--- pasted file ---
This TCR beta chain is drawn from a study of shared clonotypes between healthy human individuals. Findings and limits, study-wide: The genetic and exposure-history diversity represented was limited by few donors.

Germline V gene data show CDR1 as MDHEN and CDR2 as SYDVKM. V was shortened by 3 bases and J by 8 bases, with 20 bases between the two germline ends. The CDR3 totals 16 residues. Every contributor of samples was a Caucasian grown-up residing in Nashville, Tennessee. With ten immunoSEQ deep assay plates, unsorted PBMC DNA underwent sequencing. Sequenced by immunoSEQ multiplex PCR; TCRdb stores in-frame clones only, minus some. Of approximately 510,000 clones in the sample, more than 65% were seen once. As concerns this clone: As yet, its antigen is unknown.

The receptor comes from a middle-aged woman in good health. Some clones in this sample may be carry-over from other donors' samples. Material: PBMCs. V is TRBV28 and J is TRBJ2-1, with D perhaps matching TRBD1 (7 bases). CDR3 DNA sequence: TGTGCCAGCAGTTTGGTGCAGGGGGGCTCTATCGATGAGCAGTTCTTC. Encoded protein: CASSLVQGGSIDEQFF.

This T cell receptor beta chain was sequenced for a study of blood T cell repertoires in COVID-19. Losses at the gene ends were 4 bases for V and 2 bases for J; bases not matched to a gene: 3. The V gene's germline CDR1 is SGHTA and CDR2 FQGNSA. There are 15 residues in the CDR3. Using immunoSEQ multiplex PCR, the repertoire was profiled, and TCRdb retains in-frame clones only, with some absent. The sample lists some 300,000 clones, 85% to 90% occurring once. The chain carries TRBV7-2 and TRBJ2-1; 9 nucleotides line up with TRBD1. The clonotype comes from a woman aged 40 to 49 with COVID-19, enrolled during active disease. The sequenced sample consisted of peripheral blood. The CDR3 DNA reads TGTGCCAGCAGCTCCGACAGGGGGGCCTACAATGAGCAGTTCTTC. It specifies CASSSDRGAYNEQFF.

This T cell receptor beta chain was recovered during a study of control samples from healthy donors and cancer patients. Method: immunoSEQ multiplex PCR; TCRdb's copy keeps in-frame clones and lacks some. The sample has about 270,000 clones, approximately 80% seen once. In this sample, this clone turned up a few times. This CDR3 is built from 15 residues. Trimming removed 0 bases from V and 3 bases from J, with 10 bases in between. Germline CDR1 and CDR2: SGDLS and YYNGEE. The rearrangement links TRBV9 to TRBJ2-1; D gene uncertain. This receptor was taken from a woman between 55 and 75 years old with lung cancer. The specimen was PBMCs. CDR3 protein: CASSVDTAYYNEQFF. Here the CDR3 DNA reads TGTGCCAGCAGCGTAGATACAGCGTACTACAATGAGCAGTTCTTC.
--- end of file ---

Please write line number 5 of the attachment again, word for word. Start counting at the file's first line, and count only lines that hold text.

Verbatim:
This T cell receptor beta chain was recovered during a study of control samples from healthy donors and cancer patients. Method: immunoSEQ multiplex PCR; TCRdb's copy keeps in-frame clones and lacks some. The sample has about 270,000 clones, approximately 80% seen once. In this sample, this clone turned up a few times. This CDR3 is built from 15 residues. Trimming removed 0 bases from V and 3 bases from J, with 10 bases in between. Germline CDR1 and CDR2: SGDLS and YYNGEE. The rearrangement links TRBV9 to TRBJ2-1; D gene uncertain. This receptor was taken from a woman between 55 and 75 years old with lung cancer. The specimen was PBMCs. CDR3 protein: CASSVDTAYYNEQFF. Here the CDR3 DNA reads TGTGCCAGCAGCGTAGATACAGCGTACTACAATGAGCAGTTCTTC.